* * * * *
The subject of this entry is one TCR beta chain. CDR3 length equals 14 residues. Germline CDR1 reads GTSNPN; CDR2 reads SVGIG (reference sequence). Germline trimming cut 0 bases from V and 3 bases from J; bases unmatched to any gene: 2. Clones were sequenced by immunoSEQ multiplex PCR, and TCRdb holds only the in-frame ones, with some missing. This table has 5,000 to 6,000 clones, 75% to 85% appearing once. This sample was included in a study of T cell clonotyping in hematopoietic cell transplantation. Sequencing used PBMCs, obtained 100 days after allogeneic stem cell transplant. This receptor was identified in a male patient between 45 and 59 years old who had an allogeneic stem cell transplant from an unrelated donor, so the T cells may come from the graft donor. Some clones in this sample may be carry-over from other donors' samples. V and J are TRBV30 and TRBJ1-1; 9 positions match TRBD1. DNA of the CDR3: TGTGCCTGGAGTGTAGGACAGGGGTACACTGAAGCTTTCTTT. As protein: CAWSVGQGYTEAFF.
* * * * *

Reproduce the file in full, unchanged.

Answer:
The subject of this entry is one TCR beta chain. CDR3 length equals 14 residues. Germline CDR1 reads GTSNPN; CDR2 reads SVGIG (reference sequence). Germline trimming cut 0 bases from V and 3 bases from J; bases unmatched to any gene: 2. Clones were sequenced by immunoSEQ multiplex PCR, and TCRdb holds only the in-frame ones, with some missing. This table has 5,000 to 6,000 clones, 75% to 85% appearing once. This sample was included in a study of T cell clonotyping in hematopoietic cell transplantation. Sequencing used PBMCs, obtained 100 days after allogeneic stem cell transplant. This receptor was identified in a male patient between 45 and 59 years old who had an allogeneic stem cell transplant from an unrelated donor, so the T cells may come from the graft donor. Some clones in this sample may be carry-over from other donors' samples. V and J are TRBV30 and TRBJ1-1; 9 positions match TRBD1. DNA of the CDR3: TGTGCCTGGAGTGTAGGACAGGGGTACACTGAAGCTTTCTTT. As protein: CAWSVGQGYTEAFF.